Have Fun With Spanish in Panama

Not everyone has a knack for languages…and studying a foreign language at the age of 50, 60, or 70 may seem challenging. For some people even the thought of it is overwhelming.

So the good news is you don’t have to speak Spanish if you want to live in Panama. In Chiriquí—where I live—there are several thousand expats. Plenty of them are European and may speak multiple languages, but the majority are North American and I would wager that a good 75% of them do not speak Spanish.

I meet new folks all the time, in David or Boquete…at a friend’s…or a social event. We chat about the usual things…how long have you lived here?…where are you from?…what kind of work do you do? Eventually, I have to ask, “So how’s your Spanish?”

Most of the time the answer is something like, “oh, so-so,” or “not so good” or “what Spanish?” But you know what? These folks are not just getting along…they are living the life they want; happy, active, and engaged.

The point is that you shouldn’t let a lack of Spanish hold you back from making the move if you want to come to Panama.

But if you decide to study Spanish you may be surprised at how much you already know. There are dozens of words that are the same in English and Spanish, with just a different pronunciation, or maybe one letter different.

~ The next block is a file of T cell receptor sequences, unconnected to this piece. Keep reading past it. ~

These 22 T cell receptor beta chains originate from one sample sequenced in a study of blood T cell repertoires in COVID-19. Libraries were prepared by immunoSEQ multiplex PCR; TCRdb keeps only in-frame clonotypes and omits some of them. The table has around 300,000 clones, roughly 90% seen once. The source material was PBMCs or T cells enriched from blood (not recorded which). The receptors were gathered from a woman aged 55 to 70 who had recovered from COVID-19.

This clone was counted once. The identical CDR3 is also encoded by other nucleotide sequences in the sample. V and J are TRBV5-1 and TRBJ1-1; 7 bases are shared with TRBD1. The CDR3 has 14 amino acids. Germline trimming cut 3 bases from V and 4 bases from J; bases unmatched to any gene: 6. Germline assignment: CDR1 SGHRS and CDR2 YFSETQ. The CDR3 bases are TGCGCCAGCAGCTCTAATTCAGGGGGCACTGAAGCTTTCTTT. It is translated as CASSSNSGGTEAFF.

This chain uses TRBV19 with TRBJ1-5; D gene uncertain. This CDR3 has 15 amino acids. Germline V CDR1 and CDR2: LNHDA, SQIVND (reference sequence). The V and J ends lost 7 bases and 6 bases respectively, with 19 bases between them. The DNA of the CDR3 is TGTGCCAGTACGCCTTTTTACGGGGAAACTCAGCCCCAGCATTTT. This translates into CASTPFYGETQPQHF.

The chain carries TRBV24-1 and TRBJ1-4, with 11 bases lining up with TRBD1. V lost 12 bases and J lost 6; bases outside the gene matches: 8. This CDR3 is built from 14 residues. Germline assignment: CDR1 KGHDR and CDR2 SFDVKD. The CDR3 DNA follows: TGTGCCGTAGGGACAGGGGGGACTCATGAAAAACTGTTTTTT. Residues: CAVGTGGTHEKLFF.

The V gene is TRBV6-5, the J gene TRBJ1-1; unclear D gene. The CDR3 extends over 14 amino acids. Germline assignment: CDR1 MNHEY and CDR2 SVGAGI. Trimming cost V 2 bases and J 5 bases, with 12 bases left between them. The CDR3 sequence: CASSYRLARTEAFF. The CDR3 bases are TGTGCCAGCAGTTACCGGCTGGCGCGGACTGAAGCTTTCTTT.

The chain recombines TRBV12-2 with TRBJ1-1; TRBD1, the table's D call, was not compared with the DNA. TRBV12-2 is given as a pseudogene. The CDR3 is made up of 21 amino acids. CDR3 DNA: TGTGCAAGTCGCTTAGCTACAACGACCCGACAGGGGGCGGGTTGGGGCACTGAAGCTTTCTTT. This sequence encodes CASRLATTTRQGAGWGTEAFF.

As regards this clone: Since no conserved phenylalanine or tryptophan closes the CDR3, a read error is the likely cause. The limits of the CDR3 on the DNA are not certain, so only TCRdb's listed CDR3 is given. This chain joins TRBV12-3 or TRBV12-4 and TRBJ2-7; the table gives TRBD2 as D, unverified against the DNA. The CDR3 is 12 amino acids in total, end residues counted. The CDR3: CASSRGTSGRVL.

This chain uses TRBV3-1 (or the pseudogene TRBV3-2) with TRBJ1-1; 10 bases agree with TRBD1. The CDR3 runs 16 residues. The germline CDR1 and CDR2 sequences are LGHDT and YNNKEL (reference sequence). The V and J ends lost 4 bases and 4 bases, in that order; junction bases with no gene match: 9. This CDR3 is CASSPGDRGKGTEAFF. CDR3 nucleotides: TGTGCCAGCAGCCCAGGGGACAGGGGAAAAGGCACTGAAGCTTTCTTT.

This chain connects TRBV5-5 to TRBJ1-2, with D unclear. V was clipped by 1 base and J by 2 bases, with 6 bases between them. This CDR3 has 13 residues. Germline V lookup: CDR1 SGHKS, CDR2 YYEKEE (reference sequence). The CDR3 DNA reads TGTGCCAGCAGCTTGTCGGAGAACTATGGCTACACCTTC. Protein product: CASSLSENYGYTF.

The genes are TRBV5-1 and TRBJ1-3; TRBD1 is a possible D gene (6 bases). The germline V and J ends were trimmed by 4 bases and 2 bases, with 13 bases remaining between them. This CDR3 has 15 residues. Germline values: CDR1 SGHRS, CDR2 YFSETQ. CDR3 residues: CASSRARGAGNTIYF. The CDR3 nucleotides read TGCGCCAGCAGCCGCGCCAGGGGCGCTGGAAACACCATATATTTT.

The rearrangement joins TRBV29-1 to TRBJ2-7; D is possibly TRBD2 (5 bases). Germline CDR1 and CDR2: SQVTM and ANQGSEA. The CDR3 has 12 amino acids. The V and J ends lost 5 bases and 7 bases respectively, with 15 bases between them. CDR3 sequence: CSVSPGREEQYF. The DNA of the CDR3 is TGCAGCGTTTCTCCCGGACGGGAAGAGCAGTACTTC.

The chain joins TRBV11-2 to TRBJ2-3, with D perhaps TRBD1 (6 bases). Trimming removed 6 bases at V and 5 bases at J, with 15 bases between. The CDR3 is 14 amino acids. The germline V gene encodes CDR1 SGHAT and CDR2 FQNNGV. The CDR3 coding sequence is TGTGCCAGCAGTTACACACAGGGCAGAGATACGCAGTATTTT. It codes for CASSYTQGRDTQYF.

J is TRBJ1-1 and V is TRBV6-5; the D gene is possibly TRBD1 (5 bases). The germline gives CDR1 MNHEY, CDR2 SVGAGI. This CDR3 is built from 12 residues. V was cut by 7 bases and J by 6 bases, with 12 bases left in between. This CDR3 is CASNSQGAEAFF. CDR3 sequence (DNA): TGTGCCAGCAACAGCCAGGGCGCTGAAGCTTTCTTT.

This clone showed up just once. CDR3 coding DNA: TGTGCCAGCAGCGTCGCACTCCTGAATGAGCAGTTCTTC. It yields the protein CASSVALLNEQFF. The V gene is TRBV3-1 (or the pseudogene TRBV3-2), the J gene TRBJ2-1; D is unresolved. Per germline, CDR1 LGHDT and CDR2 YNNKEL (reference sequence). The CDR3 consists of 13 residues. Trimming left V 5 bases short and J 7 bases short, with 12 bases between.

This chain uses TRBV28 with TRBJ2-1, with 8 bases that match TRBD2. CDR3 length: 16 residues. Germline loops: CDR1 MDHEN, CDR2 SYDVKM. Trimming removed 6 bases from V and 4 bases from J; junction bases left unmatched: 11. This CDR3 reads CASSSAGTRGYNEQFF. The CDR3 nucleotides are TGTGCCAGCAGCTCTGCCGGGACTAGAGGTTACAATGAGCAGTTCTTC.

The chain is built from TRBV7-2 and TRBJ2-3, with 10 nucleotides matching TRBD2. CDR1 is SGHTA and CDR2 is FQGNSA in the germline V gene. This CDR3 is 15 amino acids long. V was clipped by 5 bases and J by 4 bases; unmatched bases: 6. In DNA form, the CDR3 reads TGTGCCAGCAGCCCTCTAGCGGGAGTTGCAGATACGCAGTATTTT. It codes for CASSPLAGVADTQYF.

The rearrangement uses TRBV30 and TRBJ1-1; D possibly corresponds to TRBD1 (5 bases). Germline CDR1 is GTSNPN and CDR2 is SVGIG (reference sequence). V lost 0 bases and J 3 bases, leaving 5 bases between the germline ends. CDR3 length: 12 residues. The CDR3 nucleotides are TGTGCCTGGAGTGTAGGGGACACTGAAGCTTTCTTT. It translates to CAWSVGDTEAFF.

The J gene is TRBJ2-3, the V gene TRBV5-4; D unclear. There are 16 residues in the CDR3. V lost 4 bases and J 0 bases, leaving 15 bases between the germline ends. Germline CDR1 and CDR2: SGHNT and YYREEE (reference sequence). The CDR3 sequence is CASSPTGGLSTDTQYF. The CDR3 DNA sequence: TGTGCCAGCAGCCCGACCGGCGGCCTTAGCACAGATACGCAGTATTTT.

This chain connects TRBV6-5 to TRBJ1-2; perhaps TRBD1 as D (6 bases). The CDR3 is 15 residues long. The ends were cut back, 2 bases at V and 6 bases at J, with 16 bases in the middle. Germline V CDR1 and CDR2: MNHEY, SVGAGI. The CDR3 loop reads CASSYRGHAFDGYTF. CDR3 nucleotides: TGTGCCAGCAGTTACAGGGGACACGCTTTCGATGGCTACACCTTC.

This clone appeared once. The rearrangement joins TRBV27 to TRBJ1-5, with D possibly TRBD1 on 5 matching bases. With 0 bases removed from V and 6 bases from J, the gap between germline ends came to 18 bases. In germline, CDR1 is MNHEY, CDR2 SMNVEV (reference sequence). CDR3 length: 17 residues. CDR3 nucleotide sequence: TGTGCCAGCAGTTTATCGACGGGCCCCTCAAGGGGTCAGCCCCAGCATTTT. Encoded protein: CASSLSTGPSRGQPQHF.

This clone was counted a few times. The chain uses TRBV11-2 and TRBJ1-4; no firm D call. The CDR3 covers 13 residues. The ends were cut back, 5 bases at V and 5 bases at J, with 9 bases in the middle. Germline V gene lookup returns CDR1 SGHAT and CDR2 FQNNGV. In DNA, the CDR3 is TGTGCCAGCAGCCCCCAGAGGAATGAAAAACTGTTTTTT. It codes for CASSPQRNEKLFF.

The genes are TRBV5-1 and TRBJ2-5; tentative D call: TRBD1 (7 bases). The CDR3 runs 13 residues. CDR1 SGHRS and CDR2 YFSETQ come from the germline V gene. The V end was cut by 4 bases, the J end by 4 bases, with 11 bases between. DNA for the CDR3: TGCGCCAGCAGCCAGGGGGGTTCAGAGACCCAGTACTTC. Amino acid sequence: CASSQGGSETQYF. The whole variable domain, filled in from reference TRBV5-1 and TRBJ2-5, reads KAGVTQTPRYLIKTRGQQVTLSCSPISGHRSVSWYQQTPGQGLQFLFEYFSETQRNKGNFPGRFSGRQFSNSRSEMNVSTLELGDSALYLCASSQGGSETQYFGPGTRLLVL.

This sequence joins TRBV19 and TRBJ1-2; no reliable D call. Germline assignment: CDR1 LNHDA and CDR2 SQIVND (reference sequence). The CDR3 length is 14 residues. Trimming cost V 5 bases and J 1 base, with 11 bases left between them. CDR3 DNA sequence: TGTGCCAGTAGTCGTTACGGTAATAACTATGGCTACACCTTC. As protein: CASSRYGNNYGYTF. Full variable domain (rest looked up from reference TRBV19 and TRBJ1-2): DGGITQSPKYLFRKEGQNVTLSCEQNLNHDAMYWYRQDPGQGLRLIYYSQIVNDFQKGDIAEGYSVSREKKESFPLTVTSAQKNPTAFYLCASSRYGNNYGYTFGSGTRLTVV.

Think of all the Spanish-sounding words we use all the time…taco, tequila, chili, adios, amigo, guacamole, Colorado, fiesta, hacienda, Nevada, Montana, patio, salsa, rodeo…and dozens more. You already have a Spanish vocabulary.

And once you start to use a few common phrases here, things will really start to open up for you. Simple pleasantries are easy to master and a great way to become closer with people in your new community. At the produce stand, pharmacy, doctor’s office or bank, I greet everyone with a buenos dias (good morning) or buenas tardes (good afternoon)…on my way out, it’s hasta luego (see you later).

And you simply can’t say por favor (please), gracias (thank you) and de nada (you’re welcome) often enough!

You’ll find that the locals are eager to help you learn. Even though I’ve been practicing Spanish for 10 years, I’m all the time mixing up words or searching for the right ones. In the hair salon I mistake caballo (horse) for cabello (hair), and when I asked a store clerk, “Como se dice ‘panty hose?'” (‘How do you say panty hose?’), she said “Panty hose,” which cracked us both up.

If you’re considering a move abroad to any country, learning to communicate with the residents there will enhance and simplify your life in more ways than you can imagine. You don’t have to be fluent before you go. Learning another language is a process, not an event, and as long as you keep after it, you’ll continue to improve.


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